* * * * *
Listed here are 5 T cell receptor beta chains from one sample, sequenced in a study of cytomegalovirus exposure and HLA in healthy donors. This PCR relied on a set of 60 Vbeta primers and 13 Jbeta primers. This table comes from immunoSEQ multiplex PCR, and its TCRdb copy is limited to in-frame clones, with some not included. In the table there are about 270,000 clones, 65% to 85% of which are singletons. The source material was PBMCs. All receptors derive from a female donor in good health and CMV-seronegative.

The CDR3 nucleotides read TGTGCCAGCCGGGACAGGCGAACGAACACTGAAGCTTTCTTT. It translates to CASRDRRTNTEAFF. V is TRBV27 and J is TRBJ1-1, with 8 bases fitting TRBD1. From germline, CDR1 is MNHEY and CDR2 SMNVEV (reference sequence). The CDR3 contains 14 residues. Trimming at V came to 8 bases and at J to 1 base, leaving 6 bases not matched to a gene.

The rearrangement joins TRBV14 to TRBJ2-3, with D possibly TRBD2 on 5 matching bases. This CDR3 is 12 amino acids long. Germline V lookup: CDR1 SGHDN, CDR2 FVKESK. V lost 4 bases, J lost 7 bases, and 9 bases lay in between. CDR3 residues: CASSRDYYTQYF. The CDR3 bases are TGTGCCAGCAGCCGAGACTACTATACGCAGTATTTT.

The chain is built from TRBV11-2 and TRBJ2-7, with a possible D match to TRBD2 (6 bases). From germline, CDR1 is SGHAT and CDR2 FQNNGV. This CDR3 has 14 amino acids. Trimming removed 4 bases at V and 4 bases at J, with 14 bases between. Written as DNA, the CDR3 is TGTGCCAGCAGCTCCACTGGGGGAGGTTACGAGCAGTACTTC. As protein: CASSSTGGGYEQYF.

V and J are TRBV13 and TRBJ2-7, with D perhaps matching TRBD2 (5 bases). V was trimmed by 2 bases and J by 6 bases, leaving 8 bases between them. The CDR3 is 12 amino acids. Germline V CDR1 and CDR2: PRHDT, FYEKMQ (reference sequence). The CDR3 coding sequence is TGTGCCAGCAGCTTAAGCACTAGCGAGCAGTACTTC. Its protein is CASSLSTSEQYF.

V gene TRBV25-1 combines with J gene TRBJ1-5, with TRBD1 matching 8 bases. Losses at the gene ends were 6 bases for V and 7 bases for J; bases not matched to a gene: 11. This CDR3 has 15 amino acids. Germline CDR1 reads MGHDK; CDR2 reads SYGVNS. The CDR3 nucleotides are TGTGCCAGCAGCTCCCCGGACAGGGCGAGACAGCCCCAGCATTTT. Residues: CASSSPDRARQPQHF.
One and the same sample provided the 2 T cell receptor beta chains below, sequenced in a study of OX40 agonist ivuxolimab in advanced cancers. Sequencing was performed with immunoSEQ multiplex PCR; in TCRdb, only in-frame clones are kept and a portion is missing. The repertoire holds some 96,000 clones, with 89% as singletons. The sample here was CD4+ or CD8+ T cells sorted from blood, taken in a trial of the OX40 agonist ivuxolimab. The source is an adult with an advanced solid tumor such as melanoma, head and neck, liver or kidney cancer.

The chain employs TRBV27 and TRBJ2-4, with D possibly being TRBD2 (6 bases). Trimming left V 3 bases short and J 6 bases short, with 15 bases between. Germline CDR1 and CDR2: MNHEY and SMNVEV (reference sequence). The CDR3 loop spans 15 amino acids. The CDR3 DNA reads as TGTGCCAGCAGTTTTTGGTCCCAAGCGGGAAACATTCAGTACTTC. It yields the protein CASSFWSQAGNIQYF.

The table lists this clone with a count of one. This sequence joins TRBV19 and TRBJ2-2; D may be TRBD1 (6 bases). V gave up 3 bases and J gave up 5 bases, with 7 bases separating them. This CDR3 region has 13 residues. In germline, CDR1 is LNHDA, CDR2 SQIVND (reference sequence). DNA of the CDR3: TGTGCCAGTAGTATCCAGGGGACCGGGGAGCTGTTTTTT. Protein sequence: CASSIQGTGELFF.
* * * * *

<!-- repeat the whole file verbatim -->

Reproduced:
Listed here are 5 T cell receptor beta chains from one sample, sequenced in a study of cytomegalovirus exposure and HLA in healthy donors. This PCR relied on a set of 60 Vbeta primers and 13 Jbeta primers. This table comes from immunoSEQ multiplex PCR, and its TCRdb copy is limited to in-frame clones, with some not included. In the table there are about 270,000 clones, 65% to 85% of which are singletons. The source material was PBMCs. All receptors derive from a female donor in good health and CMV-seronegative.

The CDR3 nucleotides read TGTGCCAGCCGGGACAGGCGAACGAACACTGAAGCTTTCTTT. It translates to CASRDRRTNTEAFF. V is TRBV27 and J is TRBJ1-1, with 8 bases fitting TRBD1. From germline, CDR1 is MNHEY and CDR2 SMNVEV (reference sequence). The CDR3 contains 14 residues. Trimming at V came to 8 bases and at J to 1 base, leaving 6 bases not matched to a gene.

The rearrangement joins TRBV14 to TRBJ2-3, with D possibly TRBD2 on 5 matching bases. This CDR3 is 12 amino acids long. Germline V lookup: CDR1 SGHDN, CDR2 FVKESK. V lost 4 bases, J lost 7 bases, and 9 bases lay in between. CDR3 residues: CASSRDYYTQYF. The CDR3 bases are TGTGCCAGCAGCCGAGACTACTATACGCAGTATTTT.

The chain is built from TRBV11-2 and TRBJ2-7, with a possible D match to TRBD2 (6 bases). From germline, CDR1 is SGHAT and CDR2 FQNNGV. This CDR3 has 14 amino acids. Trimming removed 4 bases at V and 4 bases at J, with 14 bases between. Written as DNA, the CDR3 is TGTGCCAGCAGCTCCACTGGGGGAGGTTACGAGCAGTACTTC. As protein: CASSSTGGGYEQYF.

V and J are TRBV13 and TRBJ2-7, with D perhaps matching TRBD2 (5 bases). V was trimmed by 2 bases and J by 6 bases, leaving 8 bases between them. The CDR3 is 12 amino acids. Germline V CDR1 and CDR2: PRHDT, FYEKMQ (reference sequence). The CDR3 coding sequence is TGTGCCAGCAGCTTAAGCACTAGCGAGCAGTACTTC. Its protein is CASSLSTSEQYF.

V gene TRBV25-1 combines with J gene TRBJ1-5, with TRBD1 matching 8 bases. Losses at the gene ends were 6 bases for V and 7 bases for J; bases not matched to a gene: 11. This CDR3 has 15 amino acids. Germline CDR1 reads MGHDK; CDR2 reads SYGVNS. The CDR3 nucleotides are TGTGCCAGCAGCTCCCCGGACAGGGCGAGACAGCCCCAGCATTTT. Residues: CASSSPDRARQPQHF.
One and the same sample provided the 2 T cell receptor beta chains below, sequenced in a study of OX40 agonist ivuxolimab in advanced cancers. Sequencing was performed with immunoSEQ multiplex PCR; in TCRdb, only in-frame clones are kept and a portion is missing. The repertoire holds some 96,000 clones, with 89% as singletons. The sample here was CD4+ or CD8+ T cells sorted from blood, taken in a trial of the OX40 agonist ivuxolimab. The source is an adult with an advanced solid tumor such as melanoma, head and neck, liver or kidney cancer.

The chain employs TRBV27 and TRBJ2-4, with D possibly being TRBD2 (6 bases). Trimming left V 3 bases short and J 6 bases short, with 15 bases between. Germline CDR1 and CDR2: MNHEY and SMNVEV (reference sequence). The CDR3 loop spans 15 amino acids. The CDR3 DNA reads as TGTGCCAGCAGTTTTTGGTCCCAAGCGGGAAACATTCAGTACTTC. It yields the protein CASSFWSQAGNIQYF.

The table lists this clone with a count of one. This sequence joins TRBV19 and TRBJ2-2; D may be TRBD1 (6 bases). V gave up 3 bases and J gave up 5 bases, with 7 bases separating them. This CDR3 region has 13 residues. In germline, CDR1 is LNHDA, CDR2 SQIVND (reference sequence). DNA of the CDR3: TGTGCCAGTAGTATCCAGGGGACCGGGGAGCTGTTTTTT. Protein sequence: CASSIQGTGELFF.